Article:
WordPress also features integrated link management; a search engine–friendly, clean permalink structure; the ability to assign multiple categories to posts; and support for tagging of posts. Automatic filters are also included, providing standardized formatting and styling of text in posts (for example, converting regular quotes to smart quotes). WordPress also supports the Trackback and Pingback standards for displaying links to other sites that have themselves linked to a post or an article. WordPress posts can be edited in HTML, using the visual editor, or using one of a number of plugins that allow for a variety of customized editing features.
Prior to version 3, WordPress supported one blog per installation, although multiple concurrent copies may be run from different directories if configured to use separate database tables. WordPress Multisites (previously referred to as WordPress Multi-User, WordPress MU, or WPMU) was a fork of WordPress created to allow multiple blogs to exist within one installation but is able to be administered by a centralized maintainer. WordPress MU makes it possible for those with websites to host their own blogging communities, as well as control and moderate all the blogs from a single dashboard. WordPress MS adds eight new data tables for each blog.
As of the release of WordPress 3, WordPress MU has merged with WordPress.
b2/cafelog, more commonly known as b2 or cafelog, was the precursor to WordPress. b2/cafelog was estimated to have been installed on approximately 2,000 blogs as of May 2003. It was written in PHP for use with MySQL by Michel Valdrighi, who is now a contributing developer to WordPress. Although WordPress is the official successor, another project, b2evolution, is also in active development.
WordPress first appeared in 2003 as a joint effort between Matt Mullenweg and Mike Little to create a fork of b2. Christine Selleck Tremoulet, a friend of Mullenweg, suggested the name WordPress.
In 2004 the licensing terms for the competing Movable Type package were changed by Six Apart, resulting in many of its most influential users migrating to WordPress. By October 2009 the Open Source CMS MarketShare Report concluded that WordPress enjoyed the greatest brand strength of any open-source content management system.
As of February 2017, WordPress is used by 58.7% of all the websites whose content management system is known. This is 27.5% of the top 10 million websites.
Winner of Infoworld's “Best of open source software awards: Collaboration”, awarded in 2008.
Winner of Open Source CMS Awards's “Overall Best Open Source CMS", awarded in 2009.
Winner of digitalsynergy's “Hall of Fame CMS category in the 2010 Open Source”, awarded in 2010.
Winner of Infoworld's “Bossie award for Best Open Source Software”, awarded in 2011.
Winner of CMS Critic Award's “Best CMS for Personal Websites", awarded in 2015.
Main releases of WordPress are codenamed after well-known jazz musicians, starting after version 1.0.
|Legend:||Old version||Older version, still supported||Current stable version||Latest preview version||Future release|
|Version||Code name||Release date||Notes|
|Old version, no longer supported: 0.7||none||May 27, 2003||Used the same file structure as its predecessor, b2/cafelog, and continued the numbering from its last release, 0.6. Only 0.71-gold is available for download in the official WordPress Release Archive page.|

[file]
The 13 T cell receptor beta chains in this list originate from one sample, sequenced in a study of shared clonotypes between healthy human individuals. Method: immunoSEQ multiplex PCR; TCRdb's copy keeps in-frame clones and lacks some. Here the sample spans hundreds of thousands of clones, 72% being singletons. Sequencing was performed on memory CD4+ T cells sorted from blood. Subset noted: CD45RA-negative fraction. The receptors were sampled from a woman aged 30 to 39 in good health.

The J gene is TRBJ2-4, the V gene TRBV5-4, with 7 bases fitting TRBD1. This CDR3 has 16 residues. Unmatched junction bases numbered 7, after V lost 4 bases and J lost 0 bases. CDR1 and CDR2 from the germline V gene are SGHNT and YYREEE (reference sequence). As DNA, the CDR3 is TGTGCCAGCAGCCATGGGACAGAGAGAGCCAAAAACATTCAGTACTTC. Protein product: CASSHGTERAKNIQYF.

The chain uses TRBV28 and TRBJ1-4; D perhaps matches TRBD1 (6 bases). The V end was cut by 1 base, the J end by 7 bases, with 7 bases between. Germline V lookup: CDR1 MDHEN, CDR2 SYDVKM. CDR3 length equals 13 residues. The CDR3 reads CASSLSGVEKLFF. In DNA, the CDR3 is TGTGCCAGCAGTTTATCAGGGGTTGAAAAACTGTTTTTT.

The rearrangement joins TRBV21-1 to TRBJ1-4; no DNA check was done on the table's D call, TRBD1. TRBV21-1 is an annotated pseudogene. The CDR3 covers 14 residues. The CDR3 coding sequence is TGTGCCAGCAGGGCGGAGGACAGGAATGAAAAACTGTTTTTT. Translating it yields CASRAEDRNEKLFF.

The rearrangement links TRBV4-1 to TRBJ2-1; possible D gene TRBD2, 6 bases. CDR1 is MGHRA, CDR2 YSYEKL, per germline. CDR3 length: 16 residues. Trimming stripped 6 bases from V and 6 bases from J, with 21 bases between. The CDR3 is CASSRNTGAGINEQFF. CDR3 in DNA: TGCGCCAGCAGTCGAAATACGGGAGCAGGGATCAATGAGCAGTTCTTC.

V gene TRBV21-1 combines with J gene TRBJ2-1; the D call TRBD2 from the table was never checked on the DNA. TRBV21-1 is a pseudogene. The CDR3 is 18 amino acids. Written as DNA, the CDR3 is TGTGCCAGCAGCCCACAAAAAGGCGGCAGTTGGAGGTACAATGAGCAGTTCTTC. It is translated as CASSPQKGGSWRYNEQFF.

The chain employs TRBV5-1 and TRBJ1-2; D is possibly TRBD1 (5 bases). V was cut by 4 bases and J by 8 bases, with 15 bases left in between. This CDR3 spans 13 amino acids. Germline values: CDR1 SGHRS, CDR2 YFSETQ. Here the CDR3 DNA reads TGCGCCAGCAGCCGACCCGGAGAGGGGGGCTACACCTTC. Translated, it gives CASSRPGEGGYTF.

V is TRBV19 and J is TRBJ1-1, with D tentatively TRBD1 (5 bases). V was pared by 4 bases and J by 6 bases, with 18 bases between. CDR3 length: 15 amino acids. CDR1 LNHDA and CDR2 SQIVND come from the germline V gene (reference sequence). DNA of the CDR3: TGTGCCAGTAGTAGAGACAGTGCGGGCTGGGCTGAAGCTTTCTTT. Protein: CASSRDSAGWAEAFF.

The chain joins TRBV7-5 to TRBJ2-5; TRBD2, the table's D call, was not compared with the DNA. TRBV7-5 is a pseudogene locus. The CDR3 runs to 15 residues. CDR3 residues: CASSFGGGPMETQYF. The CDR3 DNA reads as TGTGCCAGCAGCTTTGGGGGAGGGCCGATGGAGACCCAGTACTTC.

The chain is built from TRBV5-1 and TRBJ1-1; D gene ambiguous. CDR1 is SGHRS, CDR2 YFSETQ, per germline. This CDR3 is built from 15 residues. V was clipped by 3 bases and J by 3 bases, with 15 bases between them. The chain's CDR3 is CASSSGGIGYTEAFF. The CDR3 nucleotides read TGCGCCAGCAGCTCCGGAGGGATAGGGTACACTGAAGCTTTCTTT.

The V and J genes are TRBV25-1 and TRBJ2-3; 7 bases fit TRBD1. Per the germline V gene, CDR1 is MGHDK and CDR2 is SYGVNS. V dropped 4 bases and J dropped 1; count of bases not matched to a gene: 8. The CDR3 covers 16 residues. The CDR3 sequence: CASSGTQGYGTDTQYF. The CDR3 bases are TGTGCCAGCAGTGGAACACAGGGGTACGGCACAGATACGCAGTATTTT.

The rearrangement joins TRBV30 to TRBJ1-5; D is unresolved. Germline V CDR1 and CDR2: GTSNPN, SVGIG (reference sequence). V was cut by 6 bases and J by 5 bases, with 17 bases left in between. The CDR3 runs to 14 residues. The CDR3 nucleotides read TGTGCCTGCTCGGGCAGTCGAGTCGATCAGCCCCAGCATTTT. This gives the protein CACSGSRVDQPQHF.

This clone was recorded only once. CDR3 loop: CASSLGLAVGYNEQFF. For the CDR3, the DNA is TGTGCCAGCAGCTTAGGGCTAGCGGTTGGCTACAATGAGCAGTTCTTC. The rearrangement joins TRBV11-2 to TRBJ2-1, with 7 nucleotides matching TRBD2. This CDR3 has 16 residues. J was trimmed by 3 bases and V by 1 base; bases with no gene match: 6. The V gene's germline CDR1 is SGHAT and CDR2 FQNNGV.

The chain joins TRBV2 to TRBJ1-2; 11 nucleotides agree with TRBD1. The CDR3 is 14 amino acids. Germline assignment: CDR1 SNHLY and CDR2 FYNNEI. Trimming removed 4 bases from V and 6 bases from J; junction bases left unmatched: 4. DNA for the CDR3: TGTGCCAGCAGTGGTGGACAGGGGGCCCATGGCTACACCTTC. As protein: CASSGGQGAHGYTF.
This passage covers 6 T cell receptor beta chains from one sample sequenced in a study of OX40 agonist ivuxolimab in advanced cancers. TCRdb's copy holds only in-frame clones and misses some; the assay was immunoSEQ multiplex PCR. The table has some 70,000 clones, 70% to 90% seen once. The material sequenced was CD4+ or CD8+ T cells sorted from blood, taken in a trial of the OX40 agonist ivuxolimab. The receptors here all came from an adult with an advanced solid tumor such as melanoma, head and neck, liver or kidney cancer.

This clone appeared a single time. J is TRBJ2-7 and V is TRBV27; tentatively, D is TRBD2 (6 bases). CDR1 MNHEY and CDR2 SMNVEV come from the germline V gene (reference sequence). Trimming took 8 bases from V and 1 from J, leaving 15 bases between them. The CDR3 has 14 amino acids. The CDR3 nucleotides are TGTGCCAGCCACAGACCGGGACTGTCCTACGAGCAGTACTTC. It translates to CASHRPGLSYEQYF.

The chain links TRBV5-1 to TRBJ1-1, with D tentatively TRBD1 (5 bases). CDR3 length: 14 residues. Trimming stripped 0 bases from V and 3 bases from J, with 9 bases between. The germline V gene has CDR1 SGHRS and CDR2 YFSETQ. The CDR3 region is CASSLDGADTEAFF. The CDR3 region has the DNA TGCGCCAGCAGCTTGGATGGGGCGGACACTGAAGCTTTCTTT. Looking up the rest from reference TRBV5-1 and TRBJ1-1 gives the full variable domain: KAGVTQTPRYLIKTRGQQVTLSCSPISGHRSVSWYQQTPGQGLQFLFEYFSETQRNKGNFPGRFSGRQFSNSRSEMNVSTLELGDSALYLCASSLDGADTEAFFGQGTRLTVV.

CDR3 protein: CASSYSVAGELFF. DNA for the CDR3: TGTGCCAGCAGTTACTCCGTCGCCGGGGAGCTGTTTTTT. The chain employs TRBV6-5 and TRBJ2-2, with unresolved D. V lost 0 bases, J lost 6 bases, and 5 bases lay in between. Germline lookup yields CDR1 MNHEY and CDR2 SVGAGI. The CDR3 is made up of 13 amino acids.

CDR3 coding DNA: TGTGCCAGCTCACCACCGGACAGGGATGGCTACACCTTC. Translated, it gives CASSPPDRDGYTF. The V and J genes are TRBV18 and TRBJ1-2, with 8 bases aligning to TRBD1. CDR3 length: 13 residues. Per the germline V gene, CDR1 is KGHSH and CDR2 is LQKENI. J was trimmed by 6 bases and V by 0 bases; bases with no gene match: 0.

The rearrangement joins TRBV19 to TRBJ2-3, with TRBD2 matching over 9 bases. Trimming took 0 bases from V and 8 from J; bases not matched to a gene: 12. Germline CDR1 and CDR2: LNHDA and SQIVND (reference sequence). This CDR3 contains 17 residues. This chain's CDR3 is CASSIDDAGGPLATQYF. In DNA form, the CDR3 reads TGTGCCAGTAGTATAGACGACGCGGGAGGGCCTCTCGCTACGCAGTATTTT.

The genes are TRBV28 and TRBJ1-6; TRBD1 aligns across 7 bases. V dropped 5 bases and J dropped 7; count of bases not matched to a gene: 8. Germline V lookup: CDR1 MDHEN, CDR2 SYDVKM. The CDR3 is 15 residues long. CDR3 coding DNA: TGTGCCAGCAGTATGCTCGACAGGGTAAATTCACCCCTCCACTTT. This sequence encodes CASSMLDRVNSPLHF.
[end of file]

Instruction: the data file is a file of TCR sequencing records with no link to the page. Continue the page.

|Old version, no longer supported: 1.0||Davis||January 3, 2004||Added search engine friendly permalinks, multiple categories, dead simple installation and upgrade, comment moderation, XFN support, Atom support.|
|Old version, no longer supported: 1.2||Mingus||May 22, 2004||Added support of Plugins; which same identification headers are used unchanged in WordPress releases as of 2011[update].|
|Old version, no longer supported: 1.5||Strayhorn||February 17, 2005||Added a range of vital features, such as ability to manage static pages and a template/Theme system. It was also equipped with a new default template (code named Kubrick). designed by Michael Heilemann.|
|Old version, no longer supported: 2.0||Duke||December 31, 2005||Added rich editing, better administration tools, image uploading, faster posting, improved import system, fully overhauled the back end, and various improvements to Plugin developers.|
|Old version, no longer supported: 2.1||Ella||January 22, 2007||Corrected security issues, redesigned interface, enhanced editing tools (including integrated spell check and auto save), and improved content management options.|
|Old version, no longer supported: 2.2||Getz||May 16, 2007||Added widget support for templates, updated Atom feed support, and speed optimizations.|
|Old version, no longer supported: 2.3||Dexter||September 24, 2007||Added native tagging support, new taxonomy system for categories, and easy notification of updates, fully supports Atom 1.0, with the publishing protocol, and some much needed security fixes.|
|Old version, no longer supported: 2.5||Brecker||March 29, 2008||Major revamp to the dashboard, dashboard widgets, multi-file upload, extended search, improved editor, improved plugin system and more.|
|Old version, no longer supported: 2.6||Tyner||July 15, 2008||Added new features that made WordPress a more powerful CMS: it can now track changes to every post and page and allow easy posting from anywhere on the web.|
|Old version, no longer supported: 2.7||Coltrane||December 11, 2008||Administration interface redesigned fully, added automatic upgrades and installing plugins, from within the administration interface.|